Kipper is then seen outside the DeVil mansion gates. He proceeds to dig a hole and crawl under it to the other side. After making it to the other side, he is seen walking along a branch going away from the mansion. He passes a pond and facing a rock wall, Kipper climbs up the wall onto the roof and slides down to the other side, entering the attic door. For this scene filming was done on an inside set and several trainers were strategically positioned to insure the dog's safety. Three dogs were used for this scene. When he is supposedly scaling the wall, he placed his paws on the wall and looked over the roof top. The dog was supposed to step onto a sliding board that would then be released from below and slide down with the dog sitting on it. However, to everyone's amazement, and the animals delight, he stepped over the board and slid down on his stomach just like he would have on a slide at a park. When the dog nudges the door open, two trainers were used. Trainer #1 called him up the roof and trainer #2 called him into the attic.
Kipper hears the puppies and enters the heating vent in the floor, crawling towards the sound. When he enters the library the puppies hear him and come out from hiding. For this scene several puppets were used along with real puppies to simulate the look of many present. Several trainers were present to place and hold the puppies until they were to come out of hiding. Kipper was prepped prior to filming for this scene and was following verbal commands from his trainer.
The puppies and Kipper are seen exiting the vent and making their way down the hall, around the corner, up the stairs and out onto the roof. This scene was shot in several cuts and from various camera angles. For the segment of the puppies moving through the heat vent, the vent hole was connected to a ramp which went down to a platform and holding area underneath the floor. The vent hole was about 8 feet long, with one end acting as a double for the wall vent. The other end was a double for the grate. A pen was located at each end of the vent to release and catch the puppies, depending on which way they were filming. The area for the ramp was approximately 10x20, had side walls, heat, and was large enough to hold several trainers and puppies. When Kipper comes up the ramp and crawls out of the hole, trainer #1 was inside by the hole and trainer #2 was down the stairs outside the hole calling to him. The puppies were released on the cue of "Action" and were cued to their next mark by a buzzer.
As the puppies were herded up the ramp and towards the hole, trainer #1 was at the hole to spread them out single file. Several trainers were downstairs waiting beside holding pens with food rewards. The puppies were again cued with a buzzer.
Kipper and the puppies are seen running up the stairs and onto the roof. For this scene 50 puppies were used. There were 30 steps and two landings. The stairway was 8 feet wide and the steps were only 5 inches tall. A rail netting was used and additional trainers were strategically placed around the area. The puppies were buzzed from one holding pen to another.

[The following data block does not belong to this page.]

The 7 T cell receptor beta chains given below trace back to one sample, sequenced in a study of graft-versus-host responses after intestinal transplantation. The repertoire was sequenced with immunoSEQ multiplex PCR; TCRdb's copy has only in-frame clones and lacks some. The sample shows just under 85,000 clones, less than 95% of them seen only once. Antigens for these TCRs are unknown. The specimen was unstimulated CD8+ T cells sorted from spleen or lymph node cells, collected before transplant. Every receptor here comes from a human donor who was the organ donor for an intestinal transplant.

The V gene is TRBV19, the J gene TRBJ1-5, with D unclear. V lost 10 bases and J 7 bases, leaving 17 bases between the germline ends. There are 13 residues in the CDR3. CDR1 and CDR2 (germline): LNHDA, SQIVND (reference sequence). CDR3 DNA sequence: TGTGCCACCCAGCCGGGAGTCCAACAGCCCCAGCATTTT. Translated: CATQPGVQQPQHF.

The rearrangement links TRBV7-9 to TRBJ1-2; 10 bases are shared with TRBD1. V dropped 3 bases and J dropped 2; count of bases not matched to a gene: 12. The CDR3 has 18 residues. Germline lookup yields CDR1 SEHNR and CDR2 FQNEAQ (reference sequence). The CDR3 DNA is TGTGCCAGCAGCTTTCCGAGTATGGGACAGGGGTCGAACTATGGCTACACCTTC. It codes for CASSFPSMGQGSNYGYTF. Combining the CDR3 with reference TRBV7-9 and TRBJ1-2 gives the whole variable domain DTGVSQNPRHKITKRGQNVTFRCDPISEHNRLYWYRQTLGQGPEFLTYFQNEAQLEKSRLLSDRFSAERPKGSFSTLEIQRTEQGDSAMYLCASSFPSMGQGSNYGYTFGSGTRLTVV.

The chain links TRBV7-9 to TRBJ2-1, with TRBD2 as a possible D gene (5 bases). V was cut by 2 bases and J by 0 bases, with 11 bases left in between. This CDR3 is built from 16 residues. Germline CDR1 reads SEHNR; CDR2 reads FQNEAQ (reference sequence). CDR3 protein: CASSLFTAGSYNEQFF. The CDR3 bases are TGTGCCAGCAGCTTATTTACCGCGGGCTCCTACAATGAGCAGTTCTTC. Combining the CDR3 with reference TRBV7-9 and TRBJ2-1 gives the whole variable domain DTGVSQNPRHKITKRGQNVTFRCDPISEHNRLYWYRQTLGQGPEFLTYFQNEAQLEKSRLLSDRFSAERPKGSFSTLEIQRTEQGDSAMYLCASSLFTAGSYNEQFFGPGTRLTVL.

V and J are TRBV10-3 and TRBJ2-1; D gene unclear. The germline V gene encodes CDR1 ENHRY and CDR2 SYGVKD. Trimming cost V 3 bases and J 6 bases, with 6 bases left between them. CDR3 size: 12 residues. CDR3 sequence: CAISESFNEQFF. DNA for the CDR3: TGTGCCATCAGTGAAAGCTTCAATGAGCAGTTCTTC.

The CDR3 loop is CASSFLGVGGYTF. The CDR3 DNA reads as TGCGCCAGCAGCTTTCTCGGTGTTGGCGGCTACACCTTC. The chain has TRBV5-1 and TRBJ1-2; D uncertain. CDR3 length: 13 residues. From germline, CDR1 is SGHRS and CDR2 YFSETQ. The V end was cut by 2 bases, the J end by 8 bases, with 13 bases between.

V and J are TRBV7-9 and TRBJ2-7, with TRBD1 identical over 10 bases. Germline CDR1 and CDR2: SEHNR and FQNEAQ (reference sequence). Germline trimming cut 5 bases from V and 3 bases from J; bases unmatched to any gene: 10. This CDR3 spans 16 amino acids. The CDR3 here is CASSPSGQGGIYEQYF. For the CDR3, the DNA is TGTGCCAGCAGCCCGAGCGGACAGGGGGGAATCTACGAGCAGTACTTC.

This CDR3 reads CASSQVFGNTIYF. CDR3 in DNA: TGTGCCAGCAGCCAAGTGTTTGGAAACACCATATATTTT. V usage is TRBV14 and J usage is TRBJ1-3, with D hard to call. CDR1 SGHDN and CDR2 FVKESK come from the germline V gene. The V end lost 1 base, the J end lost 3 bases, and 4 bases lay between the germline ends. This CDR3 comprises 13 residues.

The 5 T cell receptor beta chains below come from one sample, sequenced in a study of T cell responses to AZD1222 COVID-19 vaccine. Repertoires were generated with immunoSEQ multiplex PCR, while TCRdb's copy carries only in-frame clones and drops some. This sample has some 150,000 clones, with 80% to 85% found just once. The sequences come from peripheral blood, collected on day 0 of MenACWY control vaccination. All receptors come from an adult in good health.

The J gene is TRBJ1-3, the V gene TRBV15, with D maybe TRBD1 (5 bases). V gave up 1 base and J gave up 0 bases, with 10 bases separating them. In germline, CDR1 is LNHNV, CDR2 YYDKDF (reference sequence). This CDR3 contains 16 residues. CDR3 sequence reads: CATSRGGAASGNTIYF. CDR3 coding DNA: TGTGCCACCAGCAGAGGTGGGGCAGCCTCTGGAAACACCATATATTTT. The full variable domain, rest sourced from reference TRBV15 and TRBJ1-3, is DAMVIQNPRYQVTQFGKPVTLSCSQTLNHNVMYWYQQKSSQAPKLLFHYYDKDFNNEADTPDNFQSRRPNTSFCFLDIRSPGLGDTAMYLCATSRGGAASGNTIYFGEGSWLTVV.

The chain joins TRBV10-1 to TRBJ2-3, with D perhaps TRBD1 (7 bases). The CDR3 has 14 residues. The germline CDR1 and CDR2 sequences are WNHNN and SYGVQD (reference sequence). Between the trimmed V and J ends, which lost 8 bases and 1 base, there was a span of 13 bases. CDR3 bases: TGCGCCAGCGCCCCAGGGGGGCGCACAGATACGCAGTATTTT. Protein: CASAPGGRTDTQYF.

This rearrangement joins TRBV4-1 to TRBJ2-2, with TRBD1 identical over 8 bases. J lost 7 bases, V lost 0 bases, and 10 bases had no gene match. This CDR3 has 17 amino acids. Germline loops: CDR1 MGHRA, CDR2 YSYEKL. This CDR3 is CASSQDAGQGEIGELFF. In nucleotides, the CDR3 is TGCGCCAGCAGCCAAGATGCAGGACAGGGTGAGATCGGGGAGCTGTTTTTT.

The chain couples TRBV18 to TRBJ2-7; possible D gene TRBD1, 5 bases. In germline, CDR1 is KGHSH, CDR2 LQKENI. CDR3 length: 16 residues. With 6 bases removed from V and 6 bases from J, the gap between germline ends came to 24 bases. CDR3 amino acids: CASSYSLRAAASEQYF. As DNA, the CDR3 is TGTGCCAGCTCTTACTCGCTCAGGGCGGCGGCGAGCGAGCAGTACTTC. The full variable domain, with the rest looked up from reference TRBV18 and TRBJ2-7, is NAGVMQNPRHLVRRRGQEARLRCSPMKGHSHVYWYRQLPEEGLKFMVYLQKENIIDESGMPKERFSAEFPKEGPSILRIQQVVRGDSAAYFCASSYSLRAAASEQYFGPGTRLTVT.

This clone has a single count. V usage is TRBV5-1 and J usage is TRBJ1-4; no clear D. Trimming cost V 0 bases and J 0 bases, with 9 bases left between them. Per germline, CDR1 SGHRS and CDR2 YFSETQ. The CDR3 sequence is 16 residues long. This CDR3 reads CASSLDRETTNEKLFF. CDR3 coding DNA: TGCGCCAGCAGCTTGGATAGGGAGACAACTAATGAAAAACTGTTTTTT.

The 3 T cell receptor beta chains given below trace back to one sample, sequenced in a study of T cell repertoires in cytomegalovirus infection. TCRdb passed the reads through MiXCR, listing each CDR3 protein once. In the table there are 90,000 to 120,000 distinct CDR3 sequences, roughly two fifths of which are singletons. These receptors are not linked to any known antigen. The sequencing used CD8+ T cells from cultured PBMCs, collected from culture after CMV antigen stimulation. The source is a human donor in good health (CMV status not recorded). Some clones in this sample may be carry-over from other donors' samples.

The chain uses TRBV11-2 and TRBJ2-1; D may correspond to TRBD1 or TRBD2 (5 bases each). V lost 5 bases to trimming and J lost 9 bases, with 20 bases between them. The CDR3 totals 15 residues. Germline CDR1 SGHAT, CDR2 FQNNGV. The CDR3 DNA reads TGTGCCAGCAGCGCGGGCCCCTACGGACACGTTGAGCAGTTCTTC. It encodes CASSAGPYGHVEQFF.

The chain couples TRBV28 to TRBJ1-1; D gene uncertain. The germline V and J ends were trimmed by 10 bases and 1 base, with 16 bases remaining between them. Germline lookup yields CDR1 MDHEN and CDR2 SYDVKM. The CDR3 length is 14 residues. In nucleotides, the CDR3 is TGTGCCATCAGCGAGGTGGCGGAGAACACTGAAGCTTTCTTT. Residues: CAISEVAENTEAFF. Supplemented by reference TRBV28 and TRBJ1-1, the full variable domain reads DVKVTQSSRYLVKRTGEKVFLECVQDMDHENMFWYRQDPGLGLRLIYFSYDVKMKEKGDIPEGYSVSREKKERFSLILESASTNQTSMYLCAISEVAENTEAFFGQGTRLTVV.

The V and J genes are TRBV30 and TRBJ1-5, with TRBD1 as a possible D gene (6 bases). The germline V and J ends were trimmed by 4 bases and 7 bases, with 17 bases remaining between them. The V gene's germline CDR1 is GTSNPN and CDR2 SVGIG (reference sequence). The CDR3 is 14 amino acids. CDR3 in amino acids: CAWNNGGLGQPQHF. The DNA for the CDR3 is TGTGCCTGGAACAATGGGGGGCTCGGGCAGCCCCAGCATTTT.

Before making it to the roof-top, Fidget, one of the puppies, starts scratching his ear near a table and the table wobbles, knocking over a lamp. Puppy puppets were placed under and around the immediate area of the table. A special effects person placed a piece of monofilament string onto the leg of the table and would gently tug, making the table wobble. When the lamp fell its was rigged to fall away from the puppy and the glass was actually candy glass (sugar).
When Kipper and the puppies appear on the roof, Kipper starts placing the puppies in the drain pipe and they fall through the pipe and out below. This scene was accomplished with real puppies, a puppet, and computer generated techniques. As a safety precaution, a platform was constructed off of the edge of the roof. The platform was approximately 6 feet below the level of the roof and approximately 6 feet deep, filling the area between the two forward projected areas of the mansion. Three trainers were present on the platform. The puppies were released onto the roof area and a buzzer was placed inside the drain pipe along with a food reward. Upon hearing the buzzer, the puppies would proceed to the drainpipe and stick their head inside to retrieve their food reward, establishing the shot of them entering the pipe. After the first take the number of puppies were reduced. When the puppies are seen sliding through the drain pipe, puppets and computer generated puppies were used.
There is a scene where the other animals start to help Kipper by doing various things to Horace and Jasper. In one instance, a squirrel gets inside the truck through a heat vent and chews on some wires. The squirrel was trained to travel from one cage to another through a vent tube approximately 4 inches in diameter. The tube was attached to the cage which led to the heating vent and the squirrel went through it and into the truck, wandering around naturally as he found hidden nuts.